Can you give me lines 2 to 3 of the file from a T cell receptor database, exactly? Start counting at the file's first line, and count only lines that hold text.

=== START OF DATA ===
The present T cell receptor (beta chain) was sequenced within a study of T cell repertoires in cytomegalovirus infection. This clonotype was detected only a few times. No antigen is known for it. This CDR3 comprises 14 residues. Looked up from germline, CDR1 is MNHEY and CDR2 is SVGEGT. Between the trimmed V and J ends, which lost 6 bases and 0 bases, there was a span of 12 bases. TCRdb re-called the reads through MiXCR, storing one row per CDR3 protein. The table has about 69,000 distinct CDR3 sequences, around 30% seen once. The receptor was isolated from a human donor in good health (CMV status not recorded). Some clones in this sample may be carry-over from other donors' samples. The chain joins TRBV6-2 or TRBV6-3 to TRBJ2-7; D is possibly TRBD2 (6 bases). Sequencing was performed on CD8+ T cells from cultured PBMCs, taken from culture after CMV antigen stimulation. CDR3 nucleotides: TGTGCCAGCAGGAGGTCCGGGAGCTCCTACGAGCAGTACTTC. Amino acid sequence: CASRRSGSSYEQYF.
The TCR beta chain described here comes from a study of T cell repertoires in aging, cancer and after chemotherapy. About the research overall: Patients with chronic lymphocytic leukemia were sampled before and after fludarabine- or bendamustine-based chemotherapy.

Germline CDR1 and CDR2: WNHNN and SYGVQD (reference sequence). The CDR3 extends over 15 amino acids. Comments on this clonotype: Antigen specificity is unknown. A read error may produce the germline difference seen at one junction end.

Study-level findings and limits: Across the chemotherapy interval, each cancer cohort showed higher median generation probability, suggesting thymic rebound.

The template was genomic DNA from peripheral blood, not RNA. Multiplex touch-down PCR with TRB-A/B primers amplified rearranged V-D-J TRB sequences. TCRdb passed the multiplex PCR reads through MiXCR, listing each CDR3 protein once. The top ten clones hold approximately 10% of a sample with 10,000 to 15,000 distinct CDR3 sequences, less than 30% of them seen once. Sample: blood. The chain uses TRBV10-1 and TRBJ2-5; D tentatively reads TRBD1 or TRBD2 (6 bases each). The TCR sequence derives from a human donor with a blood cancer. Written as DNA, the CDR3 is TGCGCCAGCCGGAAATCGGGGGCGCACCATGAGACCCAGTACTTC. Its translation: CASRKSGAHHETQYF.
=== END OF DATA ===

The TCR beta chain described here comes from a study of T cell repertoires in aging, cancer and after chemotherapy. About the research overall: Patients with chronic lymphocytic leukemia were sampled before and after fludarabine- or bendamustine-based chemotherapy.

Germline CDR1 and CDR2: WNHNN and SYGVQD (reference sequence). The CDR3 extends over 15 amino acids. Comments on this clonotype: Antigen specificity is unknown. A read error may produce the germline difference seen at one junction end.